IS A CITY
DVD. Studio Canal.
interesting to look at the Hammer filmography and see just how
varied their film slate was between their first batch of gothic
horrors in the second half of the 1950s and the point where the
company more or less committed itself to horror and fantasy a
decade later. The end of the Fifties and early Sixties saw them
working on various types of films alongside horror movies, possibly
edging their bets in case the boom ended. And several of these
films were surprisingly daring and edgy, black and white dramas
that were a million miles away from the Kensington Gore drenched
full colour shockers they remain best known for.
One of the best of the films from this time is Hell is
a City, and its good to see Studio Canal re-releasing
this one amongst their Hammer remasters – even if this is
only on DVD and not subject to the same level of high definition
restoration. As gritty a British crime film as you’ll see
in any decade, this remains something of a forgotten classic,
so any chance for people to see it should be taken.
Set in Manchester, this 1960 film from the ever-reliable Val Guest
sees Stanley Baker as hard-bitten cop Harry Martineau, on the
trail of escaped con Don Starling (John Crawford), who he’s
previously put away for fourteen years. Starling, who has killed
a warden in his escape, has returned to the city to recover the
jewellery stolen in a previous job, as well as carry out a new
hold-up to finance his escape from the country. But the robbery
goes badly wrong with a young girl killed by Starling, and as
Martineau puts the pieces together, the increasingly desperate
villain tries to find somewhere to hide out, leading to more violence.
This is cynical, hard-boiled stuff at its best. Watching this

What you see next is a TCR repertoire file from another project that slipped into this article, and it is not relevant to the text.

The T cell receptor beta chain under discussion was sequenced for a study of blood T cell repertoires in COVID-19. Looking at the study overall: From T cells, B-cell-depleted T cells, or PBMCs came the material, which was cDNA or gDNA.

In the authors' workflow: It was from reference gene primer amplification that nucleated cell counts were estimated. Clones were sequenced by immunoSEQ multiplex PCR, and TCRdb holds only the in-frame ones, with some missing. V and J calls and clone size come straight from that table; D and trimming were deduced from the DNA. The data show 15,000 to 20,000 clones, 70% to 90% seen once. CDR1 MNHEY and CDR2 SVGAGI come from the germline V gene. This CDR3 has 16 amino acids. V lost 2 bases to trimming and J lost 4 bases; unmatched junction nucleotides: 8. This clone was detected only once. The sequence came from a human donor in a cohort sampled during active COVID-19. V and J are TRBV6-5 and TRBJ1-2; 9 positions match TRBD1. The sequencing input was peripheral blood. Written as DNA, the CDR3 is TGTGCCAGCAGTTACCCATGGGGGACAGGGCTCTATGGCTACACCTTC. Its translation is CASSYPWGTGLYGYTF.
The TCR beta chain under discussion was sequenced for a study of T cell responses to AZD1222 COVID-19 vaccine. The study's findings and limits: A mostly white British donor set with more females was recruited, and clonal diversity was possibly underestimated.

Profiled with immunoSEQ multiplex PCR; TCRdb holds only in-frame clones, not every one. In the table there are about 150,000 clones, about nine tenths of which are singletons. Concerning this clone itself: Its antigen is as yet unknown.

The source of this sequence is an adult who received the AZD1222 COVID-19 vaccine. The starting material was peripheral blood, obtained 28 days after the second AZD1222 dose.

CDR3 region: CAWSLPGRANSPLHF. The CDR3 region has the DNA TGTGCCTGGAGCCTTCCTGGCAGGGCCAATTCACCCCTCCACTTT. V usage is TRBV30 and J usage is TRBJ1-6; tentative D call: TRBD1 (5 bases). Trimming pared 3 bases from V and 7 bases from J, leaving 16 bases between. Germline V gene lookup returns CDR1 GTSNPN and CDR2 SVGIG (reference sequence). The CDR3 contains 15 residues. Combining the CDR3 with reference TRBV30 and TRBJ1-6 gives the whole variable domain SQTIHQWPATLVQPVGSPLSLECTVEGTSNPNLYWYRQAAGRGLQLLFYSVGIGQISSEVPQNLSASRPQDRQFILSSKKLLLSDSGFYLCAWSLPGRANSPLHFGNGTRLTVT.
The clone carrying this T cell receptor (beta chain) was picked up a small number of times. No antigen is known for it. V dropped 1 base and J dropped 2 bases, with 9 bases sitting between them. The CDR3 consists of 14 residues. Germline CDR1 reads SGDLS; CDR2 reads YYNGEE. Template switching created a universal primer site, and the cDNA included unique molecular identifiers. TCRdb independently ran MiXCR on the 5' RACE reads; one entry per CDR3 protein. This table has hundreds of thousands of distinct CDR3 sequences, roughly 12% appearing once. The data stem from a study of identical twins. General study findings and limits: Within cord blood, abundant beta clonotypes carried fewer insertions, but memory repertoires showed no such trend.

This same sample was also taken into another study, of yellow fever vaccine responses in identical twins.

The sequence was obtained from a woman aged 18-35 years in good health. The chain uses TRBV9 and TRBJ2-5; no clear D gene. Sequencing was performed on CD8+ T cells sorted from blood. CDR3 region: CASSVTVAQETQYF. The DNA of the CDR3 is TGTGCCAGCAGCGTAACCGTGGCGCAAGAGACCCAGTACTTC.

a week or so after The Sweeney,
it’s easy to see Martineau as a template for Jack Regan
– trapped in a failing marriage, obsessive, single-minded
and not above bending the law if he has to, this is a cop who
is as comfortable socialising with criminals as with his own colleagues
and who is, ultimately, a tragic figure (an alternative ending,
featured here, restructures the film’s final moments and
adds an extra scene to suggest a happier future for him –
this was, sensible, reworked for the final version).
Baker, a master at playing hard but decent characters, is on top
form here, and is ably backed up by Donald Pleasence, Billie Whitelaw
(seen in a surprisingly frank moment of semi-nudity and implied
sexual violence at one point) and a cast of familiar faces. The
locations – be it a now unrecognisable Manchester city centre
or the wastelands of the Pennines – are extraordinarily
evocative, and show just how effective British crime films could
be if they left their cosy London bases. The only let down here
is Stanley Black’ score, which is deliriously bombastic
– not a bad thing in itself, but far too much for a film
that is, in the end, a restrained character study more that the
action movie the music suggests.
Gritty 1960s black and white British crime films – we can
also include Baker’s Hell Drivers, The
Violent Playground, The Hijackers, Calcuated
Risk and others amongst them – remain a sadly
neglected genre, both in terms of DVD release and film criticism.
A pity, as they are among the most interesting films of the time.
If you are a fan of the genre, you’ll already know that
Hell is a City is an essential purchase. If you’re
not, this is a great place to start and find out what you’ve
IT NOW (UK)